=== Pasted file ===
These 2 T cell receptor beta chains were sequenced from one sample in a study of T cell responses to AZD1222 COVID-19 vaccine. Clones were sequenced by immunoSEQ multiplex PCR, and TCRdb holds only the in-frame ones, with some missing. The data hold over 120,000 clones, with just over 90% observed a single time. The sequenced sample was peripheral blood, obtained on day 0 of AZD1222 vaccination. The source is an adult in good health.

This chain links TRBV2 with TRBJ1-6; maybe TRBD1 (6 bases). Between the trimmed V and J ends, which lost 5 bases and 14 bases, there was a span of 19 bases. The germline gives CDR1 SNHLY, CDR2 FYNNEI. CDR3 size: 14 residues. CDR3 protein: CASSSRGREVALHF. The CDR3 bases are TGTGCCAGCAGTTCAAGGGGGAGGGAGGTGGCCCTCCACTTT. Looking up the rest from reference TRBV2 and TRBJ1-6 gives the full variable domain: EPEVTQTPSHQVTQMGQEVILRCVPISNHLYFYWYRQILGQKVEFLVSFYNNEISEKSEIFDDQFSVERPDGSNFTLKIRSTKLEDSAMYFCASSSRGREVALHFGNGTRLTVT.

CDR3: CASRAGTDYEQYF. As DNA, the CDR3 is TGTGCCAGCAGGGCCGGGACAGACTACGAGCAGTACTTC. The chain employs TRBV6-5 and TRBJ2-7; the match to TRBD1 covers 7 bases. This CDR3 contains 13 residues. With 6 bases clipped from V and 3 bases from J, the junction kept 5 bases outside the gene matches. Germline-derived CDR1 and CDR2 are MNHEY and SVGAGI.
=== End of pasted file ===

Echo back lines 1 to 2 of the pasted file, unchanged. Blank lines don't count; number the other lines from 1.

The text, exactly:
These 2 T cell receptor beta chains were sequenced from one sample in a study of T cell responses to AZD1222 COVID-19 vaccine. Clones were sequenced by immunoSEQ multiplex PCR, and TCRdb holds only the in-frame ones, with some missing. The data hold over 120,000 clones, with just over 90% observed a single time. The sequenced sample was peripheral blood, obtained on day 0 of AZD1222 vaccination. The source is an adult in good health.

This chain links TRBV2 with TRBJ1-6; maybe TRBD1 (6 bases). Between the trimmed V and J ends, which lost 5 bases and 14 bases, there was a span of 19 bases. The germline gives CDR1 SNHLY, CDR2 FYNNEI. CDR3 size: 14 residues. CDR3 protein: CASSSRGREVALHF. The CDR3 bases are TGTGCCAGCAGTTCAAGGGGGAGGGAGGTGGCCCTCCACTTT. Looking up the rest from reference TRBV2 and TRBJ1-6 gives the full variable domain: EPEVTQTPSHQVTQMGQEVILRCVPISNHLYFYWYRQILGQKVEFLVSFYNNEISEKSEIFDDQFSVERPDGSNFTLKIRSTKLEDSAMYFCASSSRGREVALHFGNGTRLTVT.